Legg-Calve-Perthes Syndrome (LCP) causing lameness in dogs

Donny the sweet, chubby 1-year old pug visited us for his regular check-up. During his physical examination, it was noticed that he had abnormally low muscle mass in his hips and that he would limp very subtly on his right hind leg. A musculoskeletal exam revealed pain in his right hip.

Pictured Above: Donny the pug post surgery.

Donny was booked in for hip x-rays which revealed that his right hip joint was abnormal and the source of his pain. He had a condition called Legg-Calve-Perthes Syndrome, also known as LCP.

What is Legg-Calve-Perthes Syndrome (LCP)?

LCP is a painful condition that affects small dog breeds. It occurs when the blood supply to the head of the femur bone is disrupted, causing the bone tissue to die. Over time, the affected bone becomes brittle and can collapse, resulting in pain, limping, and arthritis in the affected joint. This is exactly what happened to Donny.

Pictured Above: Donny’s X-ray reveals damaged bone at the head of his right femur.

LCP is most commonly seen in miniature and toy poodles, Yorkshire terriers, and miniature schnauzers, although other small breeds may also be affected.

What causes LCP?

The exact cause of LCP is not fully understood, but genetics, trauma, and hormonal imbalances have been suggested as possible factors.

What are the symptoms of LCP?

  • Limping
  • reluctance to use the affected leg
  • pain when the affected hip joint is touched

If left untreated, LCP can lead to severe pain and loss of mobility, making it difficult for the dog to perform daily activities.

You should seek veterinary advice if you see your dog:

  • limping
  • reluctant to walk
  • sitting down repeatedly during walks
  • sore after walks or runs
  • or licking their joints

It is important to seek veterinary care as soon as possible so a physical exam and x-rays can be performed to diagnose LCP or other causes of lameness.

What are the treatment options for LCP?

  • Surgery to remove the affected bone. The procedure is called a Femoral Head Osteotomy (FHO)
  • Or, surgery to replace the hip joint with an artificial joint.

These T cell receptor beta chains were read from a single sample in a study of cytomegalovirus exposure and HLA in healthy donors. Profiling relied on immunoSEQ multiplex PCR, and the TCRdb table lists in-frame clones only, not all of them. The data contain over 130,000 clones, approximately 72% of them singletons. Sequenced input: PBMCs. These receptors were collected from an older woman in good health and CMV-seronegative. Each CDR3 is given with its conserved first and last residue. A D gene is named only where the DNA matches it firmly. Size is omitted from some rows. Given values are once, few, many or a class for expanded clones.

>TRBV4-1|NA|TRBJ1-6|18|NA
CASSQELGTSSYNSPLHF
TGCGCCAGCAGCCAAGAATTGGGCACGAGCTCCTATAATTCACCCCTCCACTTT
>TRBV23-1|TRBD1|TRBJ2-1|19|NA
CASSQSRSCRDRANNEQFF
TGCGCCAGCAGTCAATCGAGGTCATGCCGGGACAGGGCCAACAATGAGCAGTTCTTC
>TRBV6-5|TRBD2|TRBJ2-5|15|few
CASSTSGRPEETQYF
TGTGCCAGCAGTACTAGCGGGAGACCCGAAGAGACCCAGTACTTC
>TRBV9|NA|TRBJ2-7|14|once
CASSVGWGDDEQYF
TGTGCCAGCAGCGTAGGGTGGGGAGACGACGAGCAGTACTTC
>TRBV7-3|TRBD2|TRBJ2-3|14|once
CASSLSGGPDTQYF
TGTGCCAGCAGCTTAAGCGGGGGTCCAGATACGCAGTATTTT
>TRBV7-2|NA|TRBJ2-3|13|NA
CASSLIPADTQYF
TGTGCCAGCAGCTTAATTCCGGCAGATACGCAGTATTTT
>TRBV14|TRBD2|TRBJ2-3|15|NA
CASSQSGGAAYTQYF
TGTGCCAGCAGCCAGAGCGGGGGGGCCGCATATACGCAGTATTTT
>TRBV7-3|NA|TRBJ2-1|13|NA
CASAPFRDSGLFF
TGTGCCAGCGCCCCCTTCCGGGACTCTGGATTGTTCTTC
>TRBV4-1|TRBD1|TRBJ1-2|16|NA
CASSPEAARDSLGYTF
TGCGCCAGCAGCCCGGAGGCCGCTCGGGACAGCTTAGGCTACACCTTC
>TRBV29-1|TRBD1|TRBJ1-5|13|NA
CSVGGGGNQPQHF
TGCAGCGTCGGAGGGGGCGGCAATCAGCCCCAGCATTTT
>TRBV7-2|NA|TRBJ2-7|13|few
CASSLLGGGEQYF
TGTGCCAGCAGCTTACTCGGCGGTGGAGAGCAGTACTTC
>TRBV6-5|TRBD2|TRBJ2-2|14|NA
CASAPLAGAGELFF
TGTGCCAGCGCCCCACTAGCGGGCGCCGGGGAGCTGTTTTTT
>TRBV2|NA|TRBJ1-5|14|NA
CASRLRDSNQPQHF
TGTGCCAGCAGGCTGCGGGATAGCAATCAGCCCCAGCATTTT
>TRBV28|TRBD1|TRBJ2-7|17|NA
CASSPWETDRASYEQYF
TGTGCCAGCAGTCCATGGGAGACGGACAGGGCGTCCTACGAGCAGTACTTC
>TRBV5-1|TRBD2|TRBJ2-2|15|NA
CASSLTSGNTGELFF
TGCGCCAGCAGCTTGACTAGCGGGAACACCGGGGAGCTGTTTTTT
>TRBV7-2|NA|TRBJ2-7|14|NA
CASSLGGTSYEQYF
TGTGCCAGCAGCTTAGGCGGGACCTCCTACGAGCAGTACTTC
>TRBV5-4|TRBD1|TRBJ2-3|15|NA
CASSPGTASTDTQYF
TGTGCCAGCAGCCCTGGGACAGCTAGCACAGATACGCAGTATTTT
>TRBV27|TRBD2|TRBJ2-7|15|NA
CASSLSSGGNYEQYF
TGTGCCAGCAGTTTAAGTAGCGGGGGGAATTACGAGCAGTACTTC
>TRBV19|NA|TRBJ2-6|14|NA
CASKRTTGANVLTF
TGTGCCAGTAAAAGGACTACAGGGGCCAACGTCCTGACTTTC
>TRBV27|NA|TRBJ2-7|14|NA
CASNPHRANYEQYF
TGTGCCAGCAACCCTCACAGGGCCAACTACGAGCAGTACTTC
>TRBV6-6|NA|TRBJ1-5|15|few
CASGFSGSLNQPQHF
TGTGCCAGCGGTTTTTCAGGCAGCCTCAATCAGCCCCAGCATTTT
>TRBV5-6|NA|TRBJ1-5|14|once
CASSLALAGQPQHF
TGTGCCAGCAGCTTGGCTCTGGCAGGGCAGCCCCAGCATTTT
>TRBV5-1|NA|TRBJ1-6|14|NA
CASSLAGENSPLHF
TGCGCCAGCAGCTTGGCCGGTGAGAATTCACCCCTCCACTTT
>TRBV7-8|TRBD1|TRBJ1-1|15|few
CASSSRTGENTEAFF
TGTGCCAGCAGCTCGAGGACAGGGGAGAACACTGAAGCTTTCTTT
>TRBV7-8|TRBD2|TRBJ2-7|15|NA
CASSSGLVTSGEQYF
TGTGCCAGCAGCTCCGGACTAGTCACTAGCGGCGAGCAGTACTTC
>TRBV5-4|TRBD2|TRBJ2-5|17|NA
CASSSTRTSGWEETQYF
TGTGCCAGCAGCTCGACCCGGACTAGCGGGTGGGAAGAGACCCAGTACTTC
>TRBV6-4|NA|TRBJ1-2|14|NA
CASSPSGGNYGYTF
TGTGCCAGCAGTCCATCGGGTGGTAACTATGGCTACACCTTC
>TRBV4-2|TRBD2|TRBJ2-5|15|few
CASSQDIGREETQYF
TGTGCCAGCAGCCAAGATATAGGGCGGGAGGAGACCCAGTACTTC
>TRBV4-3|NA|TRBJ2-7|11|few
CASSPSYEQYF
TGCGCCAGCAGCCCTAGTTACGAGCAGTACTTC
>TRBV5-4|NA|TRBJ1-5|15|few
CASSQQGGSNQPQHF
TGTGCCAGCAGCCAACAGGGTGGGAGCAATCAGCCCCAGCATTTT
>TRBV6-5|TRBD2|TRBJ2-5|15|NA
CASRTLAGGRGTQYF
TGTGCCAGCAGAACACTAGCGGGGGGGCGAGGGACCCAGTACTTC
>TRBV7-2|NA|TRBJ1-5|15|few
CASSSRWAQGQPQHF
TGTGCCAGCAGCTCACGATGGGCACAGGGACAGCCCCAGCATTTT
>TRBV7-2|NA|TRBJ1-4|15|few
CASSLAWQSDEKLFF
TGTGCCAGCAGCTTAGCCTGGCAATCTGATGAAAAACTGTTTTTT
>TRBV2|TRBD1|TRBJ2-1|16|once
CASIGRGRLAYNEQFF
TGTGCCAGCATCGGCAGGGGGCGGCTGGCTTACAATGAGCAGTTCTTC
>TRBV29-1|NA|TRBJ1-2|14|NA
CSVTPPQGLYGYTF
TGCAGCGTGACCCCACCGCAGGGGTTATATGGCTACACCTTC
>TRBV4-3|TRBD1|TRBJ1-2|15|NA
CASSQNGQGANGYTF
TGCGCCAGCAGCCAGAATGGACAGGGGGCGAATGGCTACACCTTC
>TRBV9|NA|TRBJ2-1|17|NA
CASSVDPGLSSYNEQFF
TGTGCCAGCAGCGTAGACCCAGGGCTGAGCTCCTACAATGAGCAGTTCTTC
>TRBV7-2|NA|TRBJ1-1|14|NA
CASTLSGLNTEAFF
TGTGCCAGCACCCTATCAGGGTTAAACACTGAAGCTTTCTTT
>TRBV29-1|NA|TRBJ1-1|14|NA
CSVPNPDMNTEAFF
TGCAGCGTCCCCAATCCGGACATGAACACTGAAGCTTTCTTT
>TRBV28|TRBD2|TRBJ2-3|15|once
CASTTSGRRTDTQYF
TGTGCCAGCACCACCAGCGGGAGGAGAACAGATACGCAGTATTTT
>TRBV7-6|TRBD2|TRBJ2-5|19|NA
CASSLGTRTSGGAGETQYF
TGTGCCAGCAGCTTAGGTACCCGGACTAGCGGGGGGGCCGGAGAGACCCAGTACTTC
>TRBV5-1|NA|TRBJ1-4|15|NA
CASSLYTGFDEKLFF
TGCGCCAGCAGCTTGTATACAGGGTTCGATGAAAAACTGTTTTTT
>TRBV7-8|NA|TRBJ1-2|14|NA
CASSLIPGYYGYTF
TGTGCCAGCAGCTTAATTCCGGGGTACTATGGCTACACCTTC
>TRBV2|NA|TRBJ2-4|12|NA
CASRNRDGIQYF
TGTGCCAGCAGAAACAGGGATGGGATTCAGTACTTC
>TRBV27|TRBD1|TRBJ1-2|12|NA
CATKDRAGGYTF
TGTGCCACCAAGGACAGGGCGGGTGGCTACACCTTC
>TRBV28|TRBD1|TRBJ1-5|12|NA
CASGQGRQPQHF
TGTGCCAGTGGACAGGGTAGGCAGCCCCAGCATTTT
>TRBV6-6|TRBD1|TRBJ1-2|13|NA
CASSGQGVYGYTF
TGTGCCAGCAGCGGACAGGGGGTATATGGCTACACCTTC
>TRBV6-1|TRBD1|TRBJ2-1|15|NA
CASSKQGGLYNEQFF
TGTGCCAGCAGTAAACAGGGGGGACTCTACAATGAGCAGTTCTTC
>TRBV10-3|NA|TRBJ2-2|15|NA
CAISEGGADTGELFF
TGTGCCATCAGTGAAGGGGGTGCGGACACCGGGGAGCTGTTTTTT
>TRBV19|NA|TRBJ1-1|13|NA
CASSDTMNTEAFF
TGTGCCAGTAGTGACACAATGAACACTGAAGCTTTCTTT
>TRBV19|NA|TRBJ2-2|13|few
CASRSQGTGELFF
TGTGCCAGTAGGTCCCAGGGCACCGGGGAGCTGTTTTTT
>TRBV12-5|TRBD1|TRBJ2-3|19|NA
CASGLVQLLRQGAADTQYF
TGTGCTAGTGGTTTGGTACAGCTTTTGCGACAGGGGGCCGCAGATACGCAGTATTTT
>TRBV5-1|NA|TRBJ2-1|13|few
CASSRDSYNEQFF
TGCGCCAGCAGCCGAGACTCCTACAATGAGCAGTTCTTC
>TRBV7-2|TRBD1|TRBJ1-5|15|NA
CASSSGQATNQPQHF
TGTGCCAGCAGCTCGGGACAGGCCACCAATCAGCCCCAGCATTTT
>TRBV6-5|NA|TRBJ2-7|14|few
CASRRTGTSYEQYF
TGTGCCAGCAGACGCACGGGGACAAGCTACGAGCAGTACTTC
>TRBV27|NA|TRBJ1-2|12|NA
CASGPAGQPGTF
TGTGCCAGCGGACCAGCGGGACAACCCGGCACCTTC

Donny had an FHO surgery performed here at Lynbrook Vet. This procedure involves the removal of the head of the femur which is the source of pain. Patients recover quite well after surgery and are pain free after their recovery period, which is the purpose of this procedure.


Pictured Above: Description of the FHO surgery where the femoral head is removed.

Pictured Above: Donny’s x-ray before and after his FHO surgery. You can see how the damaged ball of the femur has been removed.

The Femoral Head Osteotomy (FHO) procedure restores mobility to the hip by removing the head of the femur, leaving just an empty socket. The muscles of the leg will initially hold the femur in place and, over time, scar tissue will form between the acetabulum and the femur to provide cushioning that is referred to as a ‘false joint’. This instantly alleviates the pain and discomfort the patient had been feeling from the damaged ball joint.

Little Donny visited us one week later and had been climbing stairs and jumping on furniture like the cheeky pug he is! He has made an excellent recovery and we are very pleased with his results.

What can I do to help prevent LCP from developing in my pet?

  • feed a balanced diet
  • provide regular exercise to prevent weight gain
  • avoid injuries to the hip joint and hence help maintain your dog’s musculoskeletal health.

Additionally, if you have a small breed dog that is at risk for LCP, it may be beneficial to have regular veterinary check-ups to monitor for early signs of the condition.

In conclusion, Legg-Calve-Perthes Syndrome is a painful condition that can affect small breed dogs. If you suspect that your dog may be experiencing symptoms of LCP, it is important to seek veterinary care as soon as possible.

With proper diagnosis and treatment, it is possible to manage the symptoms of LCP and improve your dog’s quality of life.


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